“You can’t get blood from a turnip.”

In lending, it’s often a case of “racing to the bottom” regarding rates and pricing. Competitors all try to have the best and lowest rates in town to maximize their loan dollars lent out to the best and most reputable borrowers. In deposits, we are seeing something very similar whereas all our financial competitors are racing to the top. Tossing out gaudy rates and trying to be the first, sometimes even before the Fed makes its next announcement. Sound familiar?

I encourage you to remember, you can’t get blood from a turnip. You can only get blood from livestock, not from produce. Financially speaking, shepherds with their flocks of pricey livestock would be more representative of today’s affluent members while farmers just trying to get by can be more representative of who credit union membership is mostly designed to serve. Credit unions for much of our history were designed to help the underbanked, the underserved, and those that the banks themselves didn’t want to do business with themselves. Let’s get back to that and design our success in deposits with that in mind, much like we do our loans.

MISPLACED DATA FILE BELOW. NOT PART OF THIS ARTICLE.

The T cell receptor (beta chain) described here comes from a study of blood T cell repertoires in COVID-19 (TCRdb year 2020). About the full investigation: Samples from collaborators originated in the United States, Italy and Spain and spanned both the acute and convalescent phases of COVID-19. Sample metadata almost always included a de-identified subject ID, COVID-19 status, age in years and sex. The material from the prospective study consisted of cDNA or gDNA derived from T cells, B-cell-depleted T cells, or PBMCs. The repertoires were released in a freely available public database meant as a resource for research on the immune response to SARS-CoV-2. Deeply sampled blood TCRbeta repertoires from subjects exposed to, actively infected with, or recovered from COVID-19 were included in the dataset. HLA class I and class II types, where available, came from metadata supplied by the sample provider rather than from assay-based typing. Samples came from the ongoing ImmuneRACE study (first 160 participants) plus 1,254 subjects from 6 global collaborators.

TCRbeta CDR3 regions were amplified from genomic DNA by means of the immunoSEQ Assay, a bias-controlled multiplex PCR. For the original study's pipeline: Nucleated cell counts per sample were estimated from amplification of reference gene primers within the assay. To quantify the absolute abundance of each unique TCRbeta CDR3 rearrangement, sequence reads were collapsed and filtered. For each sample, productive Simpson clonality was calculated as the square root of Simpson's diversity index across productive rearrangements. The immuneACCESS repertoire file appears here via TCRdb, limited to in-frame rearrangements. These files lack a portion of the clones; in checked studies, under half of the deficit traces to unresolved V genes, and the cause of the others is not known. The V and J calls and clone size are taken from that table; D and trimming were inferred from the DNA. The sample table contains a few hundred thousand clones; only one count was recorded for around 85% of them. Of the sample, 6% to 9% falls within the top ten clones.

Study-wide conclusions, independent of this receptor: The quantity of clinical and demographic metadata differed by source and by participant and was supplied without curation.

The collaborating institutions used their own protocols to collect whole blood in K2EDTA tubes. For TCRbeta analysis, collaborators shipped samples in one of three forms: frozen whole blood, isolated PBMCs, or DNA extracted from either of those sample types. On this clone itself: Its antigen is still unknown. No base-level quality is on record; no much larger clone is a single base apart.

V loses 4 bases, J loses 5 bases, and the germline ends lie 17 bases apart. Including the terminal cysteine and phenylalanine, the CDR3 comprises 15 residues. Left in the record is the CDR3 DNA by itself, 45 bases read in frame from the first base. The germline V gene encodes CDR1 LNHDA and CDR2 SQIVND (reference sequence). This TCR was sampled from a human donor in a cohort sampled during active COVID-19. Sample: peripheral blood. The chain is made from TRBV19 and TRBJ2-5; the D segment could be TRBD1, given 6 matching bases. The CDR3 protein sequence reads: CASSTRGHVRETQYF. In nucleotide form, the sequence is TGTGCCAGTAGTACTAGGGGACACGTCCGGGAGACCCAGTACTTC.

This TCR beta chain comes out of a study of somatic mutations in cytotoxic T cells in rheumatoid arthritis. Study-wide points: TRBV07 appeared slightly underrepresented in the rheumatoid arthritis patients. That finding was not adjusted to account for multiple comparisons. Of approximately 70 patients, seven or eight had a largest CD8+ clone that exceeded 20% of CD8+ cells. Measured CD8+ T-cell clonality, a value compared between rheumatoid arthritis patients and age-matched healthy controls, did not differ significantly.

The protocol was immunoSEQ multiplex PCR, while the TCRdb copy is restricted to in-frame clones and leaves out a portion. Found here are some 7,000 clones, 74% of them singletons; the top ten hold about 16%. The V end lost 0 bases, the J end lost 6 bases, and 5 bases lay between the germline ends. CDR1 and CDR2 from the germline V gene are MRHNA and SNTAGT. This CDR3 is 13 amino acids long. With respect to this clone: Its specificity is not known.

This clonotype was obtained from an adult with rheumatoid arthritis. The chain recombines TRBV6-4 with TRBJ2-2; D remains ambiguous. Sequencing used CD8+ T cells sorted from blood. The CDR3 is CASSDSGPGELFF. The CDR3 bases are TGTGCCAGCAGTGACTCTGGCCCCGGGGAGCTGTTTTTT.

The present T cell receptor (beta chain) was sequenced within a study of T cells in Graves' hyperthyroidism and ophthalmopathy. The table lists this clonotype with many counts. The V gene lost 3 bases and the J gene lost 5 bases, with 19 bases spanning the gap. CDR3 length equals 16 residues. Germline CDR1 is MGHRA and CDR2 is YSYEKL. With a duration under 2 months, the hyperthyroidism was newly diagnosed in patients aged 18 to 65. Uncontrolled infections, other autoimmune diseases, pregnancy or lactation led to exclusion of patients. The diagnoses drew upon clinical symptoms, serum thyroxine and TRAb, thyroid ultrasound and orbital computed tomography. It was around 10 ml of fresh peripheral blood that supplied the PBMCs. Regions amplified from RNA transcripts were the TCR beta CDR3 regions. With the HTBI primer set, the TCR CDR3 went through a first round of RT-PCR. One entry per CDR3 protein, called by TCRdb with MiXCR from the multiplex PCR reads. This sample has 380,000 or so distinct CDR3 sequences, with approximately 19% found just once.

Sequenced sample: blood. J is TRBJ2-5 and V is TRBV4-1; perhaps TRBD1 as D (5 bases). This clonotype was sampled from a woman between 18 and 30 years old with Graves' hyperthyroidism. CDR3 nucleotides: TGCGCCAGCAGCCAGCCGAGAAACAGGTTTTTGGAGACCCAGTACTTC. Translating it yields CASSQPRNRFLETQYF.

In lending, it’s not advantageous to just serve the A+ credit paper. Sure, you know the payment will be made on time, every time. But at such low rates in the past few years, credit unions have wizened up that the thin and lower credit tiers (with charge-offs factored in) create not just more profit but more loyalty among their membership. Why can’t deposits work the same way?

In fact, 80% of American households have less than $50k in savings at all. With so many competitors competing for just 20% of households, who will have the most success winning the business of the affluent shepherds, and how much more of an opportunity would we have if we set our sights on the 80% who probably aren’t being targeted?


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